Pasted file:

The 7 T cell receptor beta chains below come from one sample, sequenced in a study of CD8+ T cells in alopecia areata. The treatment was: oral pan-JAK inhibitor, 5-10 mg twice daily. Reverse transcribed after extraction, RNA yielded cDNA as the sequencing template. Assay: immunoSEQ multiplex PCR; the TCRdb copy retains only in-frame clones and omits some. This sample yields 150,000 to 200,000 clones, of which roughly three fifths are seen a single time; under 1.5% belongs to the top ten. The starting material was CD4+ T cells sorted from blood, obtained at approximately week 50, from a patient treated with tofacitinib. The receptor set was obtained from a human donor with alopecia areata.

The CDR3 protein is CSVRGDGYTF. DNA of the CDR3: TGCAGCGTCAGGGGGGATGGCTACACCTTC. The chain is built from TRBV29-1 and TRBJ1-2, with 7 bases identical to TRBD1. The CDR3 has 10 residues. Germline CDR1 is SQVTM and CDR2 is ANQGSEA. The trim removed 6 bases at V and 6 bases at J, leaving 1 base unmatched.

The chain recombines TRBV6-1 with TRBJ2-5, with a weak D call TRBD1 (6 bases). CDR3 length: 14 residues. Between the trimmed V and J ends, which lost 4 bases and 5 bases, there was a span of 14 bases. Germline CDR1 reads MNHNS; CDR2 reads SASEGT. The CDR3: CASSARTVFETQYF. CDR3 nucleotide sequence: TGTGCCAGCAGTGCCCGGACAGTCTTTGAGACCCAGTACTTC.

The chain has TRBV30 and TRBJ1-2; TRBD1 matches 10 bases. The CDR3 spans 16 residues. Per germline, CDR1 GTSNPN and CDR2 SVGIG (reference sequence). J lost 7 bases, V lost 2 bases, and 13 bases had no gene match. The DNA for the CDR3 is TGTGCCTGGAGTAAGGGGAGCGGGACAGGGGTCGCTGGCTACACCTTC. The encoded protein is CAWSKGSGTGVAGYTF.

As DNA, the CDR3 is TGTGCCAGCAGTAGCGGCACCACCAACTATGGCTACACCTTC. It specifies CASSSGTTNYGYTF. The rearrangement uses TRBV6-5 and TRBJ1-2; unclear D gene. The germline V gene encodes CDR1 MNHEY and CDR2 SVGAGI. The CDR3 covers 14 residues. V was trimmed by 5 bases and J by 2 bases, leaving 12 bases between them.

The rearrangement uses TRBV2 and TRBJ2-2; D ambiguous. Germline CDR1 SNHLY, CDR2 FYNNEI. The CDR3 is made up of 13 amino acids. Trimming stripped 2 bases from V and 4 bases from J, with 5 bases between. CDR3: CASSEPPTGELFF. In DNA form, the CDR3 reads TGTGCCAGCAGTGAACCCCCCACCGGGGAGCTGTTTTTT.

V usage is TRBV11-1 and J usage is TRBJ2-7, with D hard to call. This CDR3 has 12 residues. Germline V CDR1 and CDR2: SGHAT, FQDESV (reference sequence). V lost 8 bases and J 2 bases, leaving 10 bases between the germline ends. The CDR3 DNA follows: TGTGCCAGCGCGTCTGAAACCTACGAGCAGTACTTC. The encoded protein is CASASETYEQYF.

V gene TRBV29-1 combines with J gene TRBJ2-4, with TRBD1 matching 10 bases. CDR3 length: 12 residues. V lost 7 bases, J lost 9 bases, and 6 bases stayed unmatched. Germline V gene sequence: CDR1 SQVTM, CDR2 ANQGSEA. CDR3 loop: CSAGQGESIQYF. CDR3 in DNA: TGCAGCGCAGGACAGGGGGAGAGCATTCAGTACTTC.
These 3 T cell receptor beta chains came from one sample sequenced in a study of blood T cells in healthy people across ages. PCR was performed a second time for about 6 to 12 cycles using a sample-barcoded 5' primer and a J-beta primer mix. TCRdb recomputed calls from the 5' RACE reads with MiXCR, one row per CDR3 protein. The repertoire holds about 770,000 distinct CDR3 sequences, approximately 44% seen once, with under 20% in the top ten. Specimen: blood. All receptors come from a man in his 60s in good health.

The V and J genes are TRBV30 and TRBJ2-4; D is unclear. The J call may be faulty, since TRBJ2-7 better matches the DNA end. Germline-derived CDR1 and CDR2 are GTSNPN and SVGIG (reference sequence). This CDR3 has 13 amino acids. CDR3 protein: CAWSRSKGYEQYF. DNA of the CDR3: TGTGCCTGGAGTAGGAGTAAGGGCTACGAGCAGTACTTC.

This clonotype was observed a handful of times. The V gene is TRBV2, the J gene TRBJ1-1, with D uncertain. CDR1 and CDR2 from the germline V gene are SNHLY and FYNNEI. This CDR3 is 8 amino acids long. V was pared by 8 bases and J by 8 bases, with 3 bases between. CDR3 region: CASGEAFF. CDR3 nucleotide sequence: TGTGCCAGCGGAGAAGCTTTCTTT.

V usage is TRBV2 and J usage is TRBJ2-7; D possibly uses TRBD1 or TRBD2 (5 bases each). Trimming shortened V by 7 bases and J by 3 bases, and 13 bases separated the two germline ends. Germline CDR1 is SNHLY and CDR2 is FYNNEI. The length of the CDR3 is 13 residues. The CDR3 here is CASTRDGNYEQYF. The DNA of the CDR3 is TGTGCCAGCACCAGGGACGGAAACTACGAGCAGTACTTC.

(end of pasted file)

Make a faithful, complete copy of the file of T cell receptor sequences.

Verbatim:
The 7 T cell receptor beta chains below come from one sample, sequenced in a study of CD8+ T cells in alopecia areata. The treatment was: oral pan-JAK inhibitor, 5-10 mg twice daily. Reverse transcribed after extraction, RNA yielded cDNA as the sequencing template. Assay: immunoSEQ multiplex PCR; the TCRdb copy retains only in-frame clones and omits some. This sample yields 150,000 to 200,000 clones, of which roughly three fifths are seen a single time; under 1.5% belongs to the top ten. The starting material was CD4+ T cells sorted from blood, obtained at approximately week 50, from a patient treated with tofacitinib. The receptor set was obtained from a human donor with alopecia areata.

The CDR3 protein is CSVRGDGYTF. DNA of the CDR3: TGCAGCGTCAGGGGGGATGGCTACACCTTC. The chain is built from TRBV29-1 and TRBJ1-2, with 7 bases identical to TRBD1. The CDR3 has 10 residues. Germline CDR1 is SQVTM and CDR2 is ANQGSEA. The trim removed 6 bases at V and 6 bases at J, leaving 1 base unmatched.

The chain recombines TRBV6-1 with TRBJ2-5, with a weak D call TRBD1 (6 bases). CDR3 length: 14 residues. Between the trimmed V and J ends, which lost 4 bases and 5 bases, there was a span of 14 bases. Germline CDR1 reads MNHNS; CDR2 reads SASEGT. The CDR3: CASSARTVFETQYF. CDR3 nucleotide sequence: TGTGCCAGCAGTGCCCGGACAGTCTTTGAGACCCAGTACTTC.

The chain has TRBV30 and TRBJ1-2; TRBD1 matches 10 bases. The CDR3 spans 16 residues. Per germline, CDR1 GTSNPN and CDR2 SVGIG (reference sequence). J lost 7 bases, V lost 2 bases, and 13 bases had no gene match. The DNA for the CDR3 is TGTGCCTGGAGTAAGGGGAGCGGGACAGGGGTCGCTGGCTACACCTTC. The encoded protein is CAWSKGSGTGVAGYTF.

As DNA, the CDR3 is TGTGCCAGCAGTAGCGGCACCACCAACTATGGCTACACCTTC. It specifies CASSSGTTNYGYTF. The rearrangement uses TRBV6-5 and TRBJ1-2; unclear D gene. The germline V gene encodes CDR1 MNHEY and CDR2 SVGAGI. The CDR3 covers 14 residues. V was trimmed by 5 bases and J by 2 bases, leaving 12 bases between them.

The rearrangement uses TRBV2 and TRBJ2-2; D ambiguous. Germline CDR1 SNHLY, CDR2 FYNNEI. The CDR3 is made up of 13 amino acids. Trimming stripped 2 bases from V and 4 bases from J, with 5 bases between. CDR3: CASSEPPTGELFF. In DNA form, the CDR3 reads TGTGCCAGCAGTGAACCCCCCACCGGGGAGCTGTTTTTT.

V usage is TRBV11-1 and J usage is TRBJ2-7, with D hard to call. This CDR3 has 12 residues. Germline V CDR1 and CDR2: SGHAT, FQDESV (reference sequence). V lost 8 bases and J 2 bases, leaving 10 bases between the germline ends. The CDR3 DNA follows: TGTGCCAGCGCGTCTGAAACCTACGAGCAGTACTTC. The encoded protein is CASASETYEQYF.

V gene TRBV29-1 combines with J gene TRBJ2-4, with TRBD1 matching 10 bases. CDR3 length: 12 residues. V lost 7 bases, J lost 9 bases, and 6 bases stayed unmatched. Germline V gene sequence: CDR1 SQVTM, CDR2 ANQGSEA. CDR3 loop: CSAGQGESIQYF. CDR3 in DNA: TGCAGCGCAGGACAGGGGGAGAGCATTCAGTACTTC.
These 3 T cell receptor beta chains came from one sample sequenced in a study of blood T cells in healthy people across ages. PCR was performed a second time for about 6 to 12 cycles using a sample-barcoded 5' primer and a J-beta primer mix. TCRdb recomputed calls from the 5' RACE reads with MiXCR, one row per CDR3 protein. The repertoire holds about 770,000 distinct CDR3 sequences, approximately 44% seen once, with under 20% in the top ten. Specimen: blood. All receptors come from a man in his 60s in good health.

The V and J genes are TRBV30 and TRBJ2-4; D is unclear. The J call may be faulty, since TRBJ2-7 better matches the DNA end. Germline-derived CDR1 and CDR2 are GTSNPN and SVGIG (reference sequence). This CDR3 has 13 amino acids. CDR3 protein: CAWSRSKGYEQYF. DNA of the CDR3: TGTGCCTGGAGTAGGAGTAAGGGCTACGAGCAGTACTTC.

This clonotype was observed a handful of times. The V gene is TRBV2, the J gene TRBJ1-1, with D uncertain. CDR1 and CDR2 from the germline V gene are SNHLY and FYNNEI. This CDR3 is 8 amino acids long. V was pared by 8 bases and J by 8 bases, with 3 bases between. CDR3 region: CASGEAFF. CDR3 nucleotide sequence: TGTGCCAGCGGAGAAGCTTTCTTT.

V usage is TRBV2 and J usage is TRBJ2-7; D possibly uses TRBD1 or TRBD2 (5 bases each). Trimming shortened V by 7 bases and J by 3 bases, and 13 bases separated the two germline ends. Germline CDR1 is SNHLY and CDR2 is FYNNEI. The length of the CDR3 is 13 residues. The CDR3 here is CASTRDGNYEQYF. The DNA of the CDR3 is TGTGCCAGCACCAGGGACGGAAACTACGAGCAGTACTTC.